For much of the early 20th century, Dayton was known for innovation, opportunity and upward mobility. The area was full of people from humble backgrounds who “made it.” The story of the Wright Brothers and their airplane is one of the best known. But there is also the story of their high school classmate, the poet Paul Laurence Dunbar.
Dunbar was born in Dayton, in 1872, to parents who'd been born in to slavery. After graduating high school, he was too poor to afford college. He worked as an elevator operator. To support his writing, he sold copies of his poems for a dollar to people who rode on his elevator.
A decade later, Dunbar had catapulted himself in to a different life. He was the first African American poet to become internationally famous. He met the Queen of England and Teddy Roosevelt. He was a major inspiration for poets in the Harlem Renaissance and throughout the twentieth century, including Maya Angelou. Her poem "Caged Bird" is a direct reference to Dunbar’s poem "Sympathy.”
I know why the caged bird sings, ah me,
When his wing is bruised and his bosom sore,—
When he beats his bars and he would be free;
It is not a carol of joy or glee,
But a prayer that he sends from his heart’s deep core,
But a plea, that upward to Heaven he flings—
I know why the caged bird sings!
In early twentieth century Dayton, Dunbar could turn his literary success in to economic success. That fact is still evident today on what is now called Paul Laurence Dunbar Street, where a stately Italianate-style two-story home stands. Dunbar bought the building in 1904 at the height of his fame.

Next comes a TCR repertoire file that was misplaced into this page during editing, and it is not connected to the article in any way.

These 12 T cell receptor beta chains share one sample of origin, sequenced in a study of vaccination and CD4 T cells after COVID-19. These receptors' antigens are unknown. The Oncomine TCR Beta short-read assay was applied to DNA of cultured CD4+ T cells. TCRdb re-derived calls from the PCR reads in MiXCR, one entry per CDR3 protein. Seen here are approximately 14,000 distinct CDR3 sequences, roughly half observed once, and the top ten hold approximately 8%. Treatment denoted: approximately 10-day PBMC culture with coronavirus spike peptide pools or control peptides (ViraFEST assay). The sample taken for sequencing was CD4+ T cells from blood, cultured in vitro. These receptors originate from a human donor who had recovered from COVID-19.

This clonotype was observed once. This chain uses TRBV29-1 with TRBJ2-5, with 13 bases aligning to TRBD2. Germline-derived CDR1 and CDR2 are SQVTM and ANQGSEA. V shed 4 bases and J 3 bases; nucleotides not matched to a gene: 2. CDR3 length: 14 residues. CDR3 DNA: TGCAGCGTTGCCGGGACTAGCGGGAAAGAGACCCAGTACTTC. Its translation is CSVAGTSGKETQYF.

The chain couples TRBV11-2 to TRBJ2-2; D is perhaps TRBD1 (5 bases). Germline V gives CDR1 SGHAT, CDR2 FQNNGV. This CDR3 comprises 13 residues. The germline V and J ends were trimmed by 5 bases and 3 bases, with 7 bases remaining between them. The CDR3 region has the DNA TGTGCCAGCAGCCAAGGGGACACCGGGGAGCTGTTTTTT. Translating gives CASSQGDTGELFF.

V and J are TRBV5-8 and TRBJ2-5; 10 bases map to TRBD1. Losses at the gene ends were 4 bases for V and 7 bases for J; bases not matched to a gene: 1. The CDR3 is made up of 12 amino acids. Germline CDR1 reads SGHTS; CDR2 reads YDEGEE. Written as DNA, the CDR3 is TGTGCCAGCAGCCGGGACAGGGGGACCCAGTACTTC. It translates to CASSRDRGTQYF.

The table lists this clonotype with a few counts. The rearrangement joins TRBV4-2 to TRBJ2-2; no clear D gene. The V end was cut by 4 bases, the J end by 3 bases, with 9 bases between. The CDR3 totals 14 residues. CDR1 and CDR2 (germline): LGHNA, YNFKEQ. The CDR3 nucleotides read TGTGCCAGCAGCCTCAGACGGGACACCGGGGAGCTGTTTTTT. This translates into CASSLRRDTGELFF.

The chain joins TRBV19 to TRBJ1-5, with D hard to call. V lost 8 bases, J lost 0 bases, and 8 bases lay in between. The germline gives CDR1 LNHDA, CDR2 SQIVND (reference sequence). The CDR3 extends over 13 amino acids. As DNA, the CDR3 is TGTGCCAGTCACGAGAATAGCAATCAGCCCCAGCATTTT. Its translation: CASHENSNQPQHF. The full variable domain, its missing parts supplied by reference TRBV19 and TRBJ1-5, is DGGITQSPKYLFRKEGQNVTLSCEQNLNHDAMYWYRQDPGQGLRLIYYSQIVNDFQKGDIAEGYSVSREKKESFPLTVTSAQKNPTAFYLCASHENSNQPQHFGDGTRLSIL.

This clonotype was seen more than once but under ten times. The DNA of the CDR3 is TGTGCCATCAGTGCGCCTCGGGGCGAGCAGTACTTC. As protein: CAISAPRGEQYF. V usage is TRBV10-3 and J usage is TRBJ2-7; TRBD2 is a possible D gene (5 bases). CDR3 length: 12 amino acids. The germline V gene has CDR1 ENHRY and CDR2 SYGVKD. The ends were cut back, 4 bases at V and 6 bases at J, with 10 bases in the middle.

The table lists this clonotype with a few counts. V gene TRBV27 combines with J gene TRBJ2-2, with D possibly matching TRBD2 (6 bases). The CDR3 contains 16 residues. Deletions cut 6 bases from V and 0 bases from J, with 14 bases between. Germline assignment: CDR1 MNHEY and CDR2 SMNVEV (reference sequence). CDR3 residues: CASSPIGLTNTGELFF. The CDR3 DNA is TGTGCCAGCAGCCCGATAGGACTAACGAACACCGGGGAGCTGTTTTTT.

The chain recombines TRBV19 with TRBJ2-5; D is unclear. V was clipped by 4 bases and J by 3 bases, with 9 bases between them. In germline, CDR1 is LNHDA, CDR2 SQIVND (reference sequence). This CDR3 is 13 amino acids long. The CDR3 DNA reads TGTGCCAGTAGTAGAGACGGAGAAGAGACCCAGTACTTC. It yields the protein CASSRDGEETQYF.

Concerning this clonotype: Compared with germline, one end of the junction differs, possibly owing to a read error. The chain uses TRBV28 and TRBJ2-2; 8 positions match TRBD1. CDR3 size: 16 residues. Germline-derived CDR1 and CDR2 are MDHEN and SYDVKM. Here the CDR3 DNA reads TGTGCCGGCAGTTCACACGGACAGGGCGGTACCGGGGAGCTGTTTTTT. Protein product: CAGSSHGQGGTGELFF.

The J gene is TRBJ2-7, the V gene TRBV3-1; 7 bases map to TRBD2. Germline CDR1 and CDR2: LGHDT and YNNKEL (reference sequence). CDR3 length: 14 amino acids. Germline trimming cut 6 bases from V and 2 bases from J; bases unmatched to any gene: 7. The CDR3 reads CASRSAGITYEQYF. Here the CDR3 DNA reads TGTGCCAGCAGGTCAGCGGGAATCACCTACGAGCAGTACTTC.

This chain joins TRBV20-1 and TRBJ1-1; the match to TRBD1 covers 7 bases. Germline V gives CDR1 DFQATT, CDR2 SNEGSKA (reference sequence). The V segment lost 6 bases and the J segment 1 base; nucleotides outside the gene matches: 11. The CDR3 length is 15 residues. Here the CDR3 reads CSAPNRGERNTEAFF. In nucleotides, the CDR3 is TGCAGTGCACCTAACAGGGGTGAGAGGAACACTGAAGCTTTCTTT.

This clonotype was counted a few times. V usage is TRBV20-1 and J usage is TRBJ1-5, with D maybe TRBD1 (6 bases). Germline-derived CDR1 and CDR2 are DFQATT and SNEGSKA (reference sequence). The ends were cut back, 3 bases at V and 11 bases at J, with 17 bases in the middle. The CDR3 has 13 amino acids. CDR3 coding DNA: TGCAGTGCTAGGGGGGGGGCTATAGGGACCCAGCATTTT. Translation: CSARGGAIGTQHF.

“He really wanted to purchase the finest home that he could afford,” says Alex Heckman, who gives tours of the home for the group Dayton History. “It was a lovely middle class neighborhood when he was living here.”
But the neighborhood has changed since Dunbar's time. Dilapidated and boarded up homes now surround the Dunbar House. Heckman says he worries about bringing visitors here. In just the last few years, three violent felonies have taken place on the property, or right next to it.
“There was a homicide victim whose body was dumped and set on fire literally feet from the visitor's center entrance. There was a prostitute shot in the alley behind this historic barn. And a few doors down, a young man was shot,” Heckman says. “The last half century of disinvestment in neighborhoods like this one... it’s tragic.”
The Paul Laurence Dunbar Home is now a stately historic landmark, in the middle of an impoverished neighborhood.Krissy Clark/Marketplace